Wednesday, July 10, 2013

GILEAD by Marilynne Robinson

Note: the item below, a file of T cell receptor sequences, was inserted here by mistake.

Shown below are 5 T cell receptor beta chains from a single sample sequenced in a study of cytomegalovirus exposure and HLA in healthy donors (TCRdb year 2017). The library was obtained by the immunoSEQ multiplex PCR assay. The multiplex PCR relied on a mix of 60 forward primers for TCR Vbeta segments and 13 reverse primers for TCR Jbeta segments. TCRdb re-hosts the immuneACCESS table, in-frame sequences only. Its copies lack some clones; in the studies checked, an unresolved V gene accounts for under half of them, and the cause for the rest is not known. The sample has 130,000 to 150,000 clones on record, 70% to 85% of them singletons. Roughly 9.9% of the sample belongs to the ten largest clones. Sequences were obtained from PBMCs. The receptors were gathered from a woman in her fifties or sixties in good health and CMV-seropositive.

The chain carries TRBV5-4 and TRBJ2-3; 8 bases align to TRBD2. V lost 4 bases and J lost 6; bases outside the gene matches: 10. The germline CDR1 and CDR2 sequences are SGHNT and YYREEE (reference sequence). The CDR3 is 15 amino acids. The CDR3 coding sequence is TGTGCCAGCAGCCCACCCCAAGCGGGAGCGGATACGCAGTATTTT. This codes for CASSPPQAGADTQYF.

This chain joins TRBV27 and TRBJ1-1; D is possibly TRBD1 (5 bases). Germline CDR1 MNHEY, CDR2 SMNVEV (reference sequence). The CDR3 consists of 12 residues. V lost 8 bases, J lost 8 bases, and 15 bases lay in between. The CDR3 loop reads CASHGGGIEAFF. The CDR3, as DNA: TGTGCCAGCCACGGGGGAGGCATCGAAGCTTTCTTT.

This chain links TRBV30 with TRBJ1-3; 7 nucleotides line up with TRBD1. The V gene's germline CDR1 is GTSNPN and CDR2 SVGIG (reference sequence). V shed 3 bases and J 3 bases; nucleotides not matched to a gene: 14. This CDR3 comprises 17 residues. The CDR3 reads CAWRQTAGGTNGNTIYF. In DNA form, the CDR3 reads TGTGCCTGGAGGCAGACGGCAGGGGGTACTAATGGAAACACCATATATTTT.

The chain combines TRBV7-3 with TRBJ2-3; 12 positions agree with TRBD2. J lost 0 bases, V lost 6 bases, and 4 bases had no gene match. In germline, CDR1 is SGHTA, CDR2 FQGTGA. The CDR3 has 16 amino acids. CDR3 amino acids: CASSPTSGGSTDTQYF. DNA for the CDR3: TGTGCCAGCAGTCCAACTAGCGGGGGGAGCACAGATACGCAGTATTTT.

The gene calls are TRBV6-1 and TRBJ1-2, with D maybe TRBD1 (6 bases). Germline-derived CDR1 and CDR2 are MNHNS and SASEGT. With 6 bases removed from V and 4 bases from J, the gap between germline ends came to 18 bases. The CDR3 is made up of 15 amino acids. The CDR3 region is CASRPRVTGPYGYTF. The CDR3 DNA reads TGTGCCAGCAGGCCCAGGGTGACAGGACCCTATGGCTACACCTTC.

John Ames comes from a long line of preachers.  It's the 1950s, and he's now in his seventies, with a young wife and a very young son.  He knows that death is near, and this novel is the text of a letter that he intends for his son to read after he grows up, in order to find out who his father was.  John Ames's first wife died in childbirth, rendering John a very lonely pastor for most of his adult life.  We do get some tales of his father and grandfather, including a long and difficult quest to find the grandfather's grave, but I have to admit that I frequently got confused as to which generation was which.  The crux of the story, though, is that Ames's best friend Broughton named his son for John Ames, and that son, known as Jack, has been an embarrassment and a burden to his family his entire life.  Now Jack is back in town (Gilead, Iowa), and he also seems to be growing a little too cozy with John Ames's wife and child, and this new bond with his family makes John Ames very uncomfortable.  Should he tell his wife about Jack's many transgressions, particularly one that resulted in tragedy?  As it turns out, Jack needs John Ames's advice on a personal matter that he is reluctant to share with his own father, whose health is failing.  The son's current dilemma is completely different from his mistakes of the past, and John Ames has to reevaluate his opinion of this prodigal son whose father has forgiven him time after time.  Jack's current difficulty is one that requires understanding rather than forgiveness.  All in all, the pacing of this book was a little too slow for me, and the content was a little too introspective.  Except for the one essential conflict with Jack, nothing much happens.  I expected there to be some sort of reassessment of faith or perhaps some intrusion of doubt, particularly with the regard to the afterlife, but those types of issues don't come up.  John Ames describes himself as "the good son," and his conscience is clear, as his life draws to a close, but I'd prefer to read about a life that's a little more colorful.

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